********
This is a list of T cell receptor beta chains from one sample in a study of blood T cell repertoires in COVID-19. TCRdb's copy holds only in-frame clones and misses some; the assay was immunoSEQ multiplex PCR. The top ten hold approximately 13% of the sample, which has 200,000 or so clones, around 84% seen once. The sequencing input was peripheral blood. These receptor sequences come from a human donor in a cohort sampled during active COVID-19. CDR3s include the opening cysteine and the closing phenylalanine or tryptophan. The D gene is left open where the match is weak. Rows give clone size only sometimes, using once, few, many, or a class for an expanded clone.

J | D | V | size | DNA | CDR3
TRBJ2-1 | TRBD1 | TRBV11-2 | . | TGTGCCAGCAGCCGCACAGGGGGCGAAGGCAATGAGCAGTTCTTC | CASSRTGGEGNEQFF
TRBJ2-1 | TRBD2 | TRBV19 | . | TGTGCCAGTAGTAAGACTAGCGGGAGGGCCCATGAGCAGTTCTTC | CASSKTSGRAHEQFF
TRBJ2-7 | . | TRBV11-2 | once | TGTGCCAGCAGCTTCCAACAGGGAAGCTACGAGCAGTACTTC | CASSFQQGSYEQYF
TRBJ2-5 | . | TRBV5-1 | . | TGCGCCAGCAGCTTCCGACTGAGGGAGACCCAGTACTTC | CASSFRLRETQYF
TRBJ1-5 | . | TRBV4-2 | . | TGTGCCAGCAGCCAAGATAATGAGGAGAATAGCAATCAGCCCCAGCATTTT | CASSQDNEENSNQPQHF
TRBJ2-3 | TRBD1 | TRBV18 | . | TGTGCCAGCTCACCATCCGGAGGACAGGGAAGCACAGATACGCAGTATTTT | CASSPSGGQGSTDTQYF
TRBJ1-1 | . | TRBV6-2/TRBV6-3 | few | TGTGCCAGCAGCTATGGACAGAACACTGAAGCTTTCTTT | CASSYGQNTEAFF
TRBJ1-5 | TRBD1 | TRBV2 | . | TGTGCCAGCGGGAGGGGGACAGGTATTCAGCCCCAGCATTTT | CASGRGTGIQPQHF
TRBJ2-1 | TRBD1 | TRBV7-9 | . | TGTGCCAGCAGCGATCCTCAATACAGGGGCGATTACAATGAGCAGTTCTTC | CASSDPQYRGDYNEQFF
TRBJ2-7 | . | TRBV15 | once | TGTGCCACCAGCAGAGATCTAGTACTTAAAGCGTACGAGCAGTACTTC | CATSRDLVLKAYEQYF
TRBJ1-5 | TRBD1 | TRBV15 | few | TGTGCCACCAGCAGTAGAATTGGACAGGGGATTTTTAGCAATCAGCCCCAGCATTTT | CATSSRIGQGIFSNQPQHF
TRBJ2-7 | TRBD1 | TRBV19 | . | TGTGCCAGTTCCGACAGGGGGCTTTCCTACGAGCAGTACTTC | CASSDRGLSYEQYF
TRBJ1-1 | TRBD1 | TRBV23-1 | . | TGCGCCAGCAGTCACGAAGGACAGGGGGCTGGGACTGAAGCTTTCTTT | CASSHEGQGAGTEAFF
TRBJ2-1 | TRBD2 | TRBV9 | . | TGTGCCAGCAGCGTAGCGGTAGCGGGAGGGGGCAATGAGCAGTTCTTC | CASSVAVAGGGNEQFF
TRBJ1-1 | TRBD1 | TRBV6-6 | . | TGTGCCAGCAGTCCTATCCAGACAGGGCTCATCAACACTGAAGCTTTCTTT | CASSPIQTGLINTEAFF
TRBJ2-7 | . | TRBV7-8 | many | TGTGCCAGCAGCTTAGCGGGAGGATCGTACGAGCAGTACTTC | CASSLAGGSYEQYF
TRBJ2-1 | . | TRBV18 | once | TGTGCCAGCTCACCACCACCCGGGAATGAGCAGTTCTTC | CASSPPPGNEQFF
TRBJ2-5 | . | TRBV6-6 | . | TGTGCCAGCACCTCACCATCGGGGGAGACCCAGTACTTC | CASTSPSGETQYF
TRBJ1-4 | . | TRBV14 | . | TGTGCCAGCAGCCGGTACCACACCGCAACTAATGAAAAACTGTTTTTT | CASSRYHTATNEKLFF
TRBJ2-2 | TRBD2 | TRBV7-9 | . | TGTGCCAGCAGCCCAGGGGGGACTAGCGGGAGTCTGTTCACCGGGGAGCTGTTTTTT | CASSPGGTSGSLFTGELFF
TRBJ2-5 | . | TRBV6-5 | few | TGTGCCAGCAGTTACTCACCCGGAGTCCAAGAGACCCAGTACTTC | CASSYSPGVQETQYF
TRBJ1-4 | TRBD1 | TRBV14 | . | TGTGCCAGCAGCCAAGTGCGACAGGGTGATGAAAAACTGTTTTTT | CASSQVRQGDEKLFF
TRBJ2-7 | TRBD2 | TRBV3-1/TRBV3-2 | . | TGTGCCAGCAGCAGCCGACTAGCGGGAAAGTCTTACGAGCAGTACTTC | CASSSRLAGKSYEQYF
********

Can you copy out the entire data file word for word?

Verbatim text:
This is a list of T cell receptor beta chains from one sample in a study of blood T cell repertoires in COVID-19. TCRdb's copy holds only in-frame clones and misses some; the assay was immunoSEQ multiplex PCR. The top ten hold approximately 13% of the sample, which has 200,000 or so clones, around 84% seen once. The sequencing input was peripheral blood. These receptor sequences come from a human donor in a cohort sampled during active COVID-19. CDR3s include the opening cysteine and the closing phenylalanine or tryptophan. The D gene is left open where the match is weak. Rows give clone size only sometimes, using once, few, many, or a class for an expanded clone.

J | D | V | size | DNA | CDR3
TRBJ2-1 | TRBD1 | TRBV11-2 | . | TGTGCCAGCAGCCGCACAGGGGGCGAAGGCAATGAGCAGTTCTTC | CASSRTGGEGNEQFF
TRBJ2-1 | TRBD2 | TRBV19 | . | TGTGCCAGTAGTAAGACTAGCGGGAGGGCCCATGAGCAGTTCTTC | CASSKTSGRAHEQFF
TRBJ2-7 | . | TRBV11-2 | once | TGTGCCAGCAGCTTCCAACAGGGAAGCTACGAGCAGTACTTC | CASSFQQGSYEQYF
TRBJ2-5 | . | TRBV5-1 | . | TGCGCCAGCAGCTTCCGACTGAGGGAGACCCAGTACTTC | CASSFRLRETQYF
TRBJ1-5 | . | TRBV4-2 | . | TGTGCCAGCAGCCAAGATAATGAGGAGAATAGCAATCAGCCCCAGCATTTT | CASSQDNEENSNQPQHF
TRBJ2-3 | TRBD1 | TRBV18 | . | TGTGCCAGCTCACCATCCGGAGGACAGGGAAGCACAGATACGCAGTATTTT | CASSPSGGQGSTDTQYF
TRBJ1-1 | . | TRBV6-2/TRBV6-3 | few | TGTGCCAGCAGCTATGGACAGAACACTGAAGCTTTCTTT | CASSYGQNTEAFF
TRBJ1-5 | TRBD1 | TRBV2 | . | TGTGCCAGCGGGAGGGGGACAGGTATTCAGCCCCAGCATTTT | CASGRGTGIQPQHF
TRBJ2-1 | TRBD1 | TRBV7-9 | . | TGTGCCAGCAGCGATCCTCAATACAGGGGCGATTACAATGAGCAGTTCTTC | CASSDPQYRGDYNEQFF
TRBJ2-7 | . | TRBV15 | once | TGTGCCACCAGCAGAGATCTAGTACTTAAAGCGTACGAGCAGTACTTC | CATSRDLVLKAYEQYF
TRBJ1-5 | TRBD1 | TRBV15 | few | TGTGCCACCAGCAGTAGAATTGGACAGGGGATTTTTAGCAATCAGCCCCAGCATTTT | CATSSRIGQGIFSNQPQHF
TRBJ2-7 | TRBD1 | TRBV19 | . | TGTGCCAGTTCCGACAGGGGGCTTTCCTACGAGCAGTACTTC | CASSDRGLSYEQYF
TRBJ1-1 | TRBD1 | TRBV23-1 | . | TGCGCCAGCAGTCACGAAGGACAGGGGGCTGGGACTGAAGCTTTCTTT | CASSHEGQGAGTEAFF
TRBJ2-1 | TRBD2 | TRBV9 | . | TGTGCCAGCAGCGTAGCGGTAGCGGGAGGGGGCAATGAGCAGTTCTTC | CASSVAVAGGGNEQFF
TRBJ1-1 | TRBD1 | TRBV6-6 | . | TGTGCCAGCAGTCCTATCCAGACAGGGCTCATCAACACTGAAGCTTTCTTT | CASSPIQTGLINTEAFF
TRBJ2-7 | . | TRBV7-8 | many | TGTGCCAGCAGCTTAGCGGGAGGATCGTACGAGCAGTACTTC | CASSLAGGSYEQYF
TRBJ2-1 | . | TRBV18 | once | TGTGCCAGCTCACCACCACCCGGGAATGAGCAGTTCTTC | CASSPPPGNEQFF
TRBJ2-5 | . | TRBV6-6 | . | TGTGCCAGCACCTCACCATCGGGGGAGACCCAGTACTTC | CASTSPSGETQYF
TRBJ1-4 | . | TRBV14 | . | TGTGCCAGCAGCCGGTACCACACCGCAACTAATGAAAAACTGTTTTTT | CASSRYHTATNEKLFF
TRBJ2-2 | TRBD2 | TRBV7-9 | . | TGTGCCAGCAGCCCAGGGGGGACTAGCGGGAGTCTGTTCACCGGGGAGCTGTTTTTT | CASSPGGTSGSLFTGELFF
TRBJ2-5 | . | TRBV6-5 | few | TGTGCCAGCAGTTACTCACCCGGAGTCCAAGAGACCCAGTACTTC | CASSYSPGVQETQYF
TRBJ1-4 | TRBD1 | TRBV14 | . | TGTGCCAGCAGCCAAGTGCGACAGGGTGATGAAAAACTGTTTTTT | CASSQVRQGDEKLFF
TRBJ2-7 | TRBD2 | TRBV3-1/TRBV3-2 | . | TGTGCCAGCAGCAGCCGACTAGCGGGAAAGTCTTACGAGCAGTACTTC | CASSSRLAGKSYEQYF